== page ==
Chris Christie continues touting Jersey job creation
New Jersey’s economic forecast contains a couple of clouds: a slight increase in unemployment and lower-than-expected revenue projections.
But jobs? Jersey’s good, according to Gov. Chris Christie.
New Jersey created 17,600 jobs in May, Christie announced during a press conference Thursday at the statehouse. That represents 25 percent of all the jobs created in the country last month and the state’s biggest one-month boost in seven years, according to New Jersey Labor Department data.
Touting jobs numbers is not unfamiliar territory for the leader of the so-called Jersey Comeback. In fact, the governor and jobs are a frequent fact-checking topic for the Truth-O-Meter. Let’s recap a number of those fact-checks here:
‘Top third of all states’
When introducing the fiscal year 2013 budget in February, Christie said the state had added nearly 60,000 private-sector jobs; and that 2011 was the best year of job growth since 2000, putting New Jersey in the top third among all states. Our ruling found differences when looking at how states are compared both in terms of net increase and percentage increase.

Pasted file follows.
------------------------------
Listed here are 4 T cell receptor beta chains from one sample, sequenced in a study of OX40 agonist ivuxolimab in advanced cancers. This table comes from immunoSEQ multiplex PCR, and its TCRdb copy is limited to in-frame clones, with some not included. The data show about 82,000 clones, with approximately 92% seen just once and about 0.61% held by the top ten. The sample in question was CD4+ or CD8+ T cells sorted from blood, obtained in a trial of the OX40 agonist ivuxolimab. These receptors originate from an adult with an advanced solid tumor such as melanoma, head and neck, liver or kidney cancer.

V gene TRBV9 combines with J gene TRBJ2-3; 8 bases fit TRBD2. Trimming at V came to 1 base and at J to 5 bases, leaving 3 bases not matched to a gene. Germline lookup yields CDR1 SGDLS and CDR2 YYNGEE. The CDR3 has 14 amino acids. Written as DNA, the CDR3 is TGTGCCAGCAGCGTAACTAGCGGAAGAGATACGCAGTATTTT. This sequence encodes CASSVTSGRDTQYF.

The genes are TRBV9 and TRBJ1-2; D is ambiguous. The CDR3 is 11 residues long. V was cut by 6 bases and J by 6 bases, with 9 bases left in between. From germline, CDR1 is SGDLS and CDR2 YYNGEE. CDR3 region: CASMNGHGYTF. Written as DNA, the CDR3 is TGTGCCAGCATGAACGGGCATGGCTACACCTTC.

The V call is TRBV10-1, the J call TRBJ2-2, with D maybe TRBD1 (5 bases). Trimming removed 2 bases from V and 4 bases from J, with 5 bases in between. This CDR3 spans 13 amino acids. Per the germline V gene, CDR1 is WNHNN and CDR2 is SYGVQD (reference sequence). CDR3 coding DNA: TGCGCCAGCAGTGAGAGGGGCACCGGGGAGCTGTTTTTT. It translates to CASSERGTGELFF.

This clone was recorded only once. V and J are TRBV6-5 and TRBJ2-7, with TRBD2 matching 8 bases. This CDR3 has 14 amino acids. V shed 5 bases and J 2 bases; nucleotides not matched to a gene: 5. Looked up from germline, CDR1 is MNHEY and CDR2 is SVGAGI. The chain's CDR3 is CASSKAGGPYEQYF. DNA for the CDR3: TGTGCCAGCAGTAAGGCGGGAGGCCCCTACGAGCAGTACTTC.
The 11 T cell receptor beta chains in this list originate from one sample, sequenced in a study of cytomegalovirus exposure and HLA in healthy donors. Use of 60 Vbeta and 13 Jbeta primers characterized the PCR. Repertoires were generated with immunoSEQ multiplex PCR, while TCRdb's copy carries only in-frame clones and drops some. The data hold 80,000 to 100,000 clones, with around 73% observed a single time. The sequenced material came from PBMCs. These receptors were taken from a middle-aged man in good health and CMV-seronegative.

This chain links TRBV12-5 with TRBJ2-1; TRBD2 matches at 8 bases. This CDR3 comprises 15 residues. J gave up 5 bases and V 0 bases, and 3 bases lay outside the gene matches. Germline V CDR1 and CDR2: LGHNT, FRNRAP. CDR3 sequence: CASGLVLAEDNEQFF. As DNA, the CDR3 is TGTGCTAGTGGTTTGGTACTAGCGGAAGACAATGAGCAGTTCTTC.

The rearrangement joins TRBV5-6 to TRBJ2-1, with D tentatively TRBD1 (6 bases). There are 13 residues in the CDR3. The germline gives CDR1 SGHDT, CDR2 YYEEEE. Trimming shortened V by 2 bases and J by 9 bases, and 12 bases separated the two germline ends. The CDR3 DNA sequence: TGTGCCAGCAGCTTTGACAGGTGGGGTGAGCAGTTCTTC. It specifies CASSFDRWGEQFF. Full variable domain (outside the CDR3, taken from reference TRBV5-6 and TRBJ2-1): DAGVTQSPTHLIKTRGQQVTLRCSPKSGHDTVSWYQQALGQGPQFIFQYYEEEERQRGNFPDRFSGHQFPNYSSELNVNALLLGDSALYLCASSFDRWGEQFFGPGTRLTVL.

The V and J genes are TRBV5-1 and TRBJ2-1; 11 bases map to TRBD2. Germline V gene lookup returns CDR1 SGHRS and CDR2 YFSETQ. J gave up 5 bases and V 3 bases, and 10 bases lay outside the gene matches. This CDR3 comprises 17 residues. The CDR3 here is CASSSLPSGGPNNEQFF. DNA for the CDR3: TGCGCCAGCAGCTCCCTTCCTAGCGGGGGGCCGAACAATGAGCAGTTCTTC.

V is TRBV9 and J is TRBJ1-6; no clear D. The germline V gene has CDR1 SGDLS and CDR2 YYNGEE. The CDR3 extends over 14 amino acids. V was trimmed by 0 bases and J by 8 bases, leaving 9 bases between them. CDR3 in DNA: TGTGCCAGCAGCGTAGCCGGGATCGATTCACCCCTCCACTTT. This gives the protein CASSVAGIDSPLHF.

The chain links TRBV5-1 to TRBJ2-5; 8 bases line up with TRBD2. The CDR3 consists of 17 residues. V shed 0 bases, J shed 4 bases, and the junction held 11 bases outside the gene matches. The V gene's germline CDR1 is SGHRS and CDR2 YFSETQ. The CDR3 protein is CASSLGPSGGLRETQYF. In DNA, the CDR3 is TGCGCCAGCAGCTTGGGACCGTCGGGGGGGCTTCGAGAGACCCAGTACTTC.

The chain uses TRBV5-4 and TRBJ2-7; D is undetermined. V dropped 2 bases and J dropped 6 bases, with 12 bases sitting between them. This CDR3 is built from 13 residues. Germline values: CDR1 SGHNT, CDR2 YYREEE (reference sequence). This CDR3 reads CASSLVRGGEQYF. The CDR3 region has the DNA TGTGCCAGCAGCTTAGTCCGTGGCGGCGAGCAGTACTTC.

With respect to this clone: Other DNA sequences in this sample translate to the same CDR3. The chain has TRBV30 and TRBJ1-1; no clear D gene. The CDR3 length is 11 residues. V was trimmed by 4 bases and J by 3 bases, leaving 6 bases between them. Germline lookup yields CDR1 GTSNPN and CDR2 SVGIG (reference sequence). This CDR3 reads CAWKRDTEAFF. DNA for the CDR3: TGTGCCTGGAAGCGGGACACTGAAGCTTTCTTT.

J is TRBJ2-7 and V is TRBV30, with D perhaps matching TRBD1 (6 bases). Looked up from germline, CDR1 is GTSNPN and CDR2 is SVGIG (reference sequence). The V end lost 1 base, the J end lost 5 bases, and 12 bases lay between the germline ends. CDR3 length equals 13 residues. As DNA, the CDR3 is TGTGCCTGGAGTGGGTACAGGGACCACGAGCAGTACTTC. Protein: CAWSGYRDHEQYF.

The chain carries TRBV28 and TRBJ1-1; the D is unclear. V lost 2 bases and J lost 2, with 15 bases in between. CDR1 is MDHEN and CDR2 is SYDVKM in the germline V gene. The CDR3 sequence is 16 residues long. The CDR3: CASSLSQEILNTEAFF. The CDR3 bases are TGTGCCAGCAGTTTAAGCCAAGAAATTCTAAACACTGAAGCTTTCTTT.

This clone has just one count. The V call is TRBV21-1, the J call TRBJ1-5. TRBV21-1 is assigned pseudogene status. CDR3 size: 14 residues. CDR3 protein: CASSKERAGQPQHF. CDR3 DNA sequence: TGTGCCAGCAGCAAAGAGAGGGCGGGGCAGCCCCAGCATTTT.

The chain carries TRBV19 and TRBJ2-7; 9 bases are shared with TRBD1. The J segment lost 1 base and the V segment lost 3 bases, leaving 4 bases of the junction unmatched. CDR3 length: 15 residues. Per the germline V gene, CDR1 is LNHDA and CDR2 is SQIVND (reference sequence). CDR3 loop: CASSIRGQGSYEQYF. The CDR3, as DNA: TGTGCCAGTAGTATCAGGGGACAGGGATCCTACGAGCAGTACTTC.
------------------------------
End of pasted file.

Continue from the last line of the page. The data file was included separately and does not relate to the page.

To the rescue?
Just hours before delivering his State of the State Address on Jan. 17, Christie released a video on YouTube touting some of his fiscal accomplishments: balancing two budgets without raising taxes, creating 60,000 new private-sector jobs and decreasing the size of government. We determined that the number of state workers had declined during Christie’s tenure, and his number for private-sector job growth was correct. But Christie couldn’t take all the credit for that growth, our ruling found.
Too much credit
During a nationally televised news conference in October, Christie said New Jersey’s unemployment levels had fallen significantly since he become governor, and that the state created 50,000 private-sector jobs compared with 117,000 lost the year before he took office. Our ruling found the governor’s numbers were accurate, but he took too much credit for the Garden State’s job growth.
Christie also cited the 50,000 jobs growth statistic in August, noting the growth had occurred since the introduction of his first budget in March 2010. Our investigation determined that the governor’s numbers were mostly accurate, but a number of experts and economists we spoke with said it would be "a stretch" to prove that his budget directly impacted job growth.
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